Senate’s north-south congressional map now aligns with House selection

West Virginia’s Senate has approved a new congressional map that would divide the state in two districts along a north-south line.

If that map passes both chambers of the Legislature, it could result in a 2022 Republican primary matchup between incumbents David McKinley of Wheeling and Alex Mooney of Charles Town. The other incumbent, Carol Miller of Huntington, would be on her own in the southern district.

West Virginia is in this position because population loss has meant that the state must move from three congressional districts to two.

With little discussion today, the Senate voted in favor of the new map 30-2. Only senators Robert Karnes, R-Randolph, and Mike Caputo, D-Marion, voted against the map. Senators Eric Nelson and Patrick Martin were absent.

The map by senators adopted today now aligns with one moving in the House of Delegates, so there appears to be emerging agreement among lawmakers.

There was already near agreement between the chambers. The only differences in the maps previously moving in each chamber were the treatment of Ritchie and Pendleton counties.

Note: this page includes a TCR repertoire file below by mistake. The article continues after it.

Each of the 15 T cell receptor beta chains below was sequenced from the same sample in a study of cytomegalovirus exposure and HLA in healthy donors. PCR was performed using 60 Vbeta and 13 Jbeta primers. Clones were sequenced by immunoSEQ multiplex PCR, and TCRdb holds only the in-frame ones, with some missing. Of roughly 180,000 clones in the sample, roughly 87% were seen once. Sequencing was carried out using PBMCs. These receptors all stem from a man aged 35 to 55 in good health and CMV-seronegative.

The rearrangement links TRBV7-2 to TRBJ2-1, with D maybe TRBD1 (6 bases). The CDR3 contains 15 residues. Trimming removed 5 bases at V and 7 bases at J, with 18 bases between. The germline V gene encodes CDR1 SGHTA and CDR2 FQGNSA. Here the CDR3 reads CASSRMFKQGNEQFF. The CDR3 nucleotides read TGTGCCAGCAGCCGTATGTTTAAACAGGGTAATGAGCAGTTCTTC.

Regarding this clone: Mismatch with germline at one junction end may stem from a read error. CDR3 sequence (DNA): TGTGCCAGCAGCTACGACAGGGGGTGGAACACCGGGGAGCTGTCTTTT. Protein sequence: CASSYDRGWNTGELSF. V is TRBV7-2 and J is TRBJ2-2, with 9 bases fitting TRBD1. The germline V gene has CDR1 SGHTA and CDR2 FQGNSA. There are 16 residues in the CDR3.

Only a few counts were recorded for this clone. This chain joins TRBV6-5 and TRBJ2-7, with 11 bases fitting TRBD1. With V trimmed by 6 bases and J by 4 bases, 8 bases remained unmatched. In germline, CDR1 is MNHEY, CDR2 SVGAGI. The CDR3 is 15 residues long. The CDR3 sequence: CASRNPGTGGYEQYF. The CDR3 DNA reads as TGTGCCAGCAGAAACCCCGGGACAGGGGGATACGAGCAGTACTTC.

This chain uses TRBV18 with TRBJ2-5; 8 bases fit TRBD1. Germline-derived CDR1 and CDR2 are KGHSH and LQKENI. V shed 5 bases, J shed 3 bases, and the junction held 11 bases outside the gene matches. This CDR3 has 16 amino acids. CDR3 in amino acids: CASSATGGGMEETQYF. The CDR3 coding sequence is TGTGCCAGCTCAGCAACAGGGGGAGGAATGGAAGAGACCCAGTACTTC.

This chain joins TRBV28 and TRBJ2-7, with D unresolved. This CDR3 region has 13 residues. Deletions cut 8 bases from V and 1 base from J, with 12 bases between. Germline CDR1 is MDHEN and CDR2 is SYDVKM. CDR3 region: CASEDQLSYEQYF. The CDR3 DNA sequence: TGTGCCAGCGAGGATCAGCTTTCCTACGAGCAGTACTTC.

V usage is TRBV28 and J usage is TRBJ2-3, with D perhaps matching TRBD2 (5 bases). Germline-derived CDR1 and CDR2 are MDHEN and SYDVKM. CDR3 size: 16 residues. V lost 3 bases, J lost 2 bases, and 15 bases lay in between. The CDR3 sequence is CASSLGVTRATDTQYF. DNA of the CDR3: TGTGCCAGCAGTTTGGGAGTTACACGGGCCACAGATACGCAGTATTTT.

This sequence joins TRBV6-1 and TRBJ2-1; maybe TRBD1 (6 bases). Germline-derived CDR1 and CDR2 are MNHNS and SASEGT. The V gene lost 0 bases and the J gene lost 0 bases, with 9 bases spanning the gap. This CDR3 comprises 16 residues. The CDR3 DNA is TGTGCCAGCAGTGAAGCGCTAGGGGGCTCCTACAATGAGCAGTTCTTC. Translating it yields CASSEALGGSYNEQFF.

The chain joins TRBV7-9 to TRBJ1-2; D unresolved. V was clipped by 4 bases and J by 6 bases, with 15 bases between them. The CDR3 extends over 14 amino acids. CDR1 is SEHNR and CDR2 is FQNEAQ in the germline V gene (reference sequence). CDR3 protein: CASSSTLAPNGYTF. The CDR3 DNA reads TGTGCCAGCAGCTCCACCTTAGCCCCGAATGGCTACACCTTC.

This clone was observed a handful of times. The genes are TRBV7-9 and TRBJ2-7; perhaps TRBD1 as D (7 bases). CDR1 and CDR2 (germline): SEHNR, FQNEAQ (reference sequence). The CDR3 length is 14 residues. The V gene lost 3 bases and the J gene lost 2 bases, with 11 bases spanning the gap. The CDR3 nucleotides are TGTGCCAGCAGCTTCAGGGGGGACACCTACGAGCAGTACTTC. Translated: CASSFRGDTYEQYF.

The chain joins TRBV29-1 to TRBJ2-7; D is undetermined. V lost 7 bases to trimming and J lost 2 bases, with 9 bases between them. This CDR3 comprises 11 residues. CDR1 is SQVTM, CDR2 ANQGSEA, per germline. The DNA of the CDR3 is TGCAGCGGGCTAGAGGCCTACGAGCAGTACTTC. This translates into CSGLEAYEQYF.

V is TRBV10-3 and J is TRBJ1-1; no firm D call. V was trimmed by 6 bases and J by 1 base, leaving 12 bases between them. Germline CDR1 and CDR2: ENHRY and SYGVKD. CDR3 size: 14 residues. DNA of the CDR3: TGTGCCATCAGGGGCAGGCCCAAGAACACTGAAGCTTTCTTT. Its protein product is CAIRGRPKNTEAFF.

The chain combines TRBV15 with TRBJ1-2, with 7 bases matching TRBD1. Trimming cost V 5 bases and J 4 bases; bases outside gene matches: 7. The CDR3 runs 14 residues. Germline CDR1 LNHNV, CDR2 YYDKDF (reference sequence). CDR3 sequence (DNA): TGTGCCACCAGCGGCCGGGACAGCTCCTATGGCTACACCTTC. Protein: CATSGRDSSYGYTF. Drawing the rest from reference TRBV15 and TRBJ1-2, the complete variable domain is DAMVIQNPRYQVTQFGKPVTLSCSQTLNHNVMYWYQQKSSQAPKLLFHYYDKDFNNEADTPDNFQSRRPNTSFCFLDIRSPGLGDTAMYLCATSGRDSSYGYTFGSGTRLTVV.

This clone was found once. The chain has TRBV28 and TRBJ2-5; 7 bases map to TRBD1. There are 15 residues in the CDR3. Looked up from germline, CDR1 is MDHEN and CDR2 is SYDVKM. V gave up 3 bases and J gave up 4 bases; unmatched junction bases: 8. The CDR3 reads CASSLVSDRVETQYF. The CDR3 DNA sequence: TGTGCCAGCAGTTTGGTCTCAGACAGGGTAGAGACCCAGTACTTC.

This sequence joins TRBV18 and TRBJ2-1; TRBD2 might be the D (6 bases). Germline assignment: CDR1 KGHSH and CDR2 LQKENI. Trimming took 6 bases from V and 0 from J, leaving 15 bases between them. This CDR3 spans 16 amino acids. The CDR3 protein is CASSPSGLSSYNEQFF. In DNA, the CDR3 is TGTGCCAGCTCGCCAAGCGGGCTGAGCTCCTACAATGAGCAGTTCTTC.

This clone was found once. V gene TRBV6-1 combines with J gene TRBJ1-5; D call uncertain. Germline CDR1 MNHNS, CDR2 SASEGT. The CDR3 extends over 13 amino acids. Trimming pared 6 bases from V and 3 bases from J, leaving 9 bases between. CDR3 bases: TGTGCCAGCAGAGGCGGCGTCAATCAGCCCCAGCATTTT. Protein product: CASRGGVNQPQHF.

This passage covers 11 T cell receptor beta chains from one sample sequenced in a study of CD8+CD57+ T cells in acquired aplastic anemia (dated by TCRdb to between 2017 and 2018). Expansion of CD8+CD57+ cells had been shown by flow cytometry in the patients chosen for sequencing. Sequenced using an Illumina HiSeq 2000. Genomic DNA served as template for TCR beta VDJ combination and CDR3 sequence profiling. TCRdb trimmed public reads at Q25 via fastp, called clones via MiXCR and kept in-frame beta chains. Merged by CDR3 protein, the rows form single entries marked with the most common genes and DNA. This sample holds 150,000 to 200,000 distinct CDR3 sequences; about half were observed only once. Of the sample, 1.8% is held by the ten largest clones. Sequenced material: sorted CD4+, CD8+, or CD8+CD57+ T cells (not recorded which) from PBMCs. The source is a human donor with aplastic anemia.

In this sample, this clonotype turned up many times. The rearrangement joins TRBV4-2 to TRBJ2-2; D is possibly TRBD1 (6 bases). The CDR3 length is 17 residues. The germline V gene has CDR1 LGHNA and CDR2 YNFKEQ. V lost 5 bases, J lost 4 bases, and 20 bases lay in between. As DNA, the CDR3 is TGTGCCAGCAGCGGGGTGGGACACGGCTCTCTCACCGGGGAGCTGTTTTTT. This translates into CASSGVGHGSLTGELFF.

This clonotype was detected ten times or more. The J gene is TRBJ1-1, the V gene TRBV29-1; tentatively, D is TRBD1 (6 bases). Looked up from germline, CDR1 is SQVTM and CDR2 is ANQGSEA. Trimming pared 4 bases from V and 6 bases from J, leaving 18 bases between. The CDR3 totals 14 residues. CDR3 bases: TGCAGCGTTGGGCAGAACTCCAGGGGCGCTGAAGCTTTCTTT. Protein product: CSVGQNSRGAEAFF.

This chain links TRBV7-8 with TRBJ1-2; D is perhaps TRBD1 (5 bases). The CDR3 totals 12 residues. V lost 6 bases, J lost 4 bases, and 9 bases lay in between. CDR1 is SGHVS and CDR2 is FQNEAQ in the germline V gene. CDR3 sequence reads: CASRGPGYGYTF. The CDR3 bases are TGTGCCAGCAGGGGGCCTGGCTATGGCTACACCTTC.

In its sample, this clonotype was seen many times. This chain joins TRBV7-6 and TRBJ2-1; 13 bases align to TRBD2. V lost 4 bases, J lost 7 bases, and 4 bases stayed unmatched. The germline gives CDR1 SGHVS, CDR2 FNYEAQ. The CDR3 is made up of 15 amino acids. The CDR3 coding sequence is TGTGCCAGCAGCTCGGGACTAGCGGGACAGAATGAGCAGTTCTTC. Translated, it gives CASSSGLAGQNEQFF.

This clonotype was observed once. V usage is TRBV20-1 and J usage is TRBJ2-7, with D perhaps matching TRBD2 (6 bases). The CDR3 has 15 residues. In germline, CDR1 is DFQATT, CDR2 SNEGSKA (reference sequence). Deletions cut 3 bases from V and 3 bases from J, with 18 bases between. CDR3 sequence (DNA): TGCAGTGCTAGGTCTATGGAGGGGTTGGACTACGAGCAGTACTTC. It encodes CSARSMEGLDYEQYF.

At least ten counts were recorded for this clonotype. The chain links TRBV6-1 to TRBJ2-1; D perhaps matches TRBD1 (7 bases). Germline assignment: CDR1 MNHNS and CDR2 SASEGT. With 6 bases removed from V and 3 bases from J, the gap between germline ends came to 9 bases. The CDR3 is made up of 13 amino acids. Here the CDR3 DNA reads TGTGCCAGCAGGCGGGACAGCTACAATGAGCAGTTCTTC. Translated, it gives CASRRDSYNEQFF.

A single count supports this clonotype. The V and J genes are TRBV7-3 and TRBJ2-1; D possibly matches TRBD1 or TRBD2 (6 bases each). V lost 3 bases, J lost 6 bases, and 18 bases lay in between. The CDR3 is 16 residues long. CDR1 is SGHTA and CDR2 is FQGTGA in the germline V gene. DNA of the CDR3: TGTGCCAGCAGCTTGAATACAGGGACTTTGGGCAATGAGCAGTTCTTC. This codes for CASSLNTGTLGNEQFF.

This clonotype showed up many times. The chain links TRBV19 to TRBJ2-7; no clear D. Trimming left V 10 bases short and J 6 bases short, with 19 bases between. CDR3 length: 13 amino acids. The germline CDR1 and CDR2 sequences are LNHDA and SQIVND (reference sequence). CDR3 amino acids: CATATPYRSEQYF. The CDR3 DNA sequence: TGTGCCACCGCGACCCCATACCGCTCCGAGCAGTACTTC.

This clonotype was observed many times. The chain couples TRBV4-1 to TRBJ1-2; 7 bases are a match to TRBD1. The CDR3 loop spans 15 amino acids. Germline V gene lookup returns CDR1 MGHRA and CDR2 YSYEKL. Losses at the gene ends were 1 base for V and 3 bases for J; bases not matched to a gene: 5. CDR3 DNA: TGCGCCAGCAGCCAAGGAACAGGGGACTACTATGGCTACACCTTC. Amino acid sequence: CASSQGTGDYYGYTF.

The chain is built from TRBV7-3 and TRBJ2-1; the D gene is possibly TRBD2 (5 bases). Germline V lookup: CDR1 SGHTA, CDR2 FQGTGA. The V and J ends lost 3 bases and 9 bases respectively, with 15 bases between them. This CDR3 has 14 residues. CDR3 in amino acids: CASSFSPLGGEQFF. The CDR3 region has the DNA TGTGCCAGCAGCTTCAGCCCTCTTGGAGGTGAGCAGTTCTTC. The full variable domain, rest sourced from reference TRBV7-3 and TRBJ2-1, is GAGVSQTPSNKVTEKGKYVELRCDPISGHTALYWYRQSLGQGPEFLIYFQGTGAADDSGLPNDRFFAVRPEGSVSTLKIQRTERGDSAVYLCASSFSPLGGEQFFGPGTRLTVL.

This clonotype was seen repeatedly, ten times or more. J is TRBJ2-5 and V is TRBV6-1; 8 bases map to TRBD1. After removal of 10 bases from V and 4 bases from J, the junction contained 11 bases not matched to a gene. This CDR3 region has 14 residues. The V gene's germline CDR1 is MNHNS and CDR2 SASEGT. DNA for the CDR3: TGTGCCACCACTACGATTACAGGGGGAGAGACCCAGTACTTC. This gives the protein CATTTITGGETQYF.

Now both chambers have Pendleton in the southern district and Ritchie in the northern district.

Charles Trump

Senate Judiciary Chairman Charles Trump, R-Morgan, said the newly-adopted map has a better population deviation — meaning there’s minimal difference between the districts — than the earlier version.

“It provides for a much lower population deviation,” he said.

West Virginia’s unique shape makes establishing compact districts hard to impossible, Trump said. But he endorsed the map as coming as close as possible.

“Compactness is quite a challenge when you’re trying to draw any kind of district. The two West Virginia panhandles render the state uncompact,” he said.

“I believe this bill meets the constitutional requirements of both the United States constitution and the West Virginia constitution. I think it’s a good map.”

The House of Delegates today had the bill reflecting a proposed congressional map on the second of three readings.

Each chamber is also working on maps to update House and Senate districts.

Delegates passed a bill that would establish new House districts earlier today. Senators laid over a proposal for new Senate districts for one more day. That bill is up for passage but still may be amended.

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